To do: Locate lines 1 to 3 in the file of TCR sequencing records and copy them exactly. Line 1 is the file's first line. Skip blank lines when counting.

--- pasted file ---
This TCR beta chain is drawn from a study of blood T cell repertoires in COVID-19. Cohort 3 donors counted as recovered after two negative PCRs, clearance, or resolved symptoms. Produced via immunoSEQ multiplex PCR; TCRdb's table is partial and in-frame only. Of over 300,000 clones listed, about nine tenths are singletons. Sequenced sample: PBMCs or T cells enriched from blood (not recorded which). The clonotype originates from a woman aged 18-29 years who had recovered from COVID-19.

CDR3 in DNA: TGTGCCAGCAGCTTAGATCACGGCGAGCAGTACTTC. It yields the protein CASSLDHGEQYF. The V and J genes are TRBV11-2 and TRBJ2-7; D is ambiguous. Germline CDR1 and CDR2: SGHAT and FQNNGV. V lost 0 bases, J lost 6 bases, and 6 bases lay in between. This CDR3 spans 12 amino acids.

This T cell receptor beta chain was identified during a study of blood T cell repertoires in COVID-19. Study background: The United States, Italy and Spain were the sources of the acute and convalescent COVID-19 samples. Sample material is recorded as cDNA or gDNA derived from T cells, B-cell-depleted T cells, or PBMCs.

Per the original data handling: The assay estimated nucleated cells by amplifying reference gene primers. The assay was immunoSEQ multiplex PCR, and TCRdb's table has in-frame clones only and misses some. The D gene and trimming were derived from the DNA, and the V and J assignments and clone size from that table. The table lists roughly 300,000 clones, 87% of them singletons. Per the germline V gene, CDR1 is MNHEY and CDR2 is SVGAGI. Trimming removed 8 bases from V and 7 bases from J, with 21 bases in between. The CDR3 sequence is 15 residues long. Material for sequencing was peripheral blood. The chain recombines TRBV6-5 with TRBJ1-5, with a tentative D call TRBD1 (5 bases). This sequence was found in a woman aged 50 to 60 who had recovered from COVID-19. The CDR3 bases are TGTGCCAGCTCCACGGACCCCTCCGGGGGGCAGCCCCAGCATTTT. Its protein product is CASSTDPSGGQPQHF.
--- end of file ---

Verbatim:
This TCR beta chain is drawn from a study of blood T cell repertoires in COVID-19. Cohort 3 donors counted as recovered after two negative PCRs, clearance, or resolved symptoms. Produced via immunoSEQ multiplex PCR; TCRdb's table is partial and in-frame only. Of over 300,000 clones listed, about nine tenths are singletons. Sequenced sample: PBMCs or T cells enriched from blood (not recorded which). The clonotype originates from a woman aged 18-29 years who had recovered from COVID-19.

CDR3 in DNA: TGTGCCAGCAGCTTAGATCACGGCGAGCAGTACTTC. It yields the protein CASSLDHGEQYF. The V and J genes are TRBV11-2 and TRBJ2-7; D is ambiguous. Germline CDR1 and CDR2: SGHAT and FQNNGV. V lost 0 bases, J lost 6 bases, and 6 bases lay in between. This CDR3 spans 12 amino acids.

This T cell receptor beta chain was identified during a study of blood T cell repertoires in COVID-19. Study background: The United States, Italy and Spain were the sources of the acute and convalescent COVID-19 samples. Sample material is recorded as cDNA or gDNA derived from T cells, B-cell-depleted T cells, or PBMCs.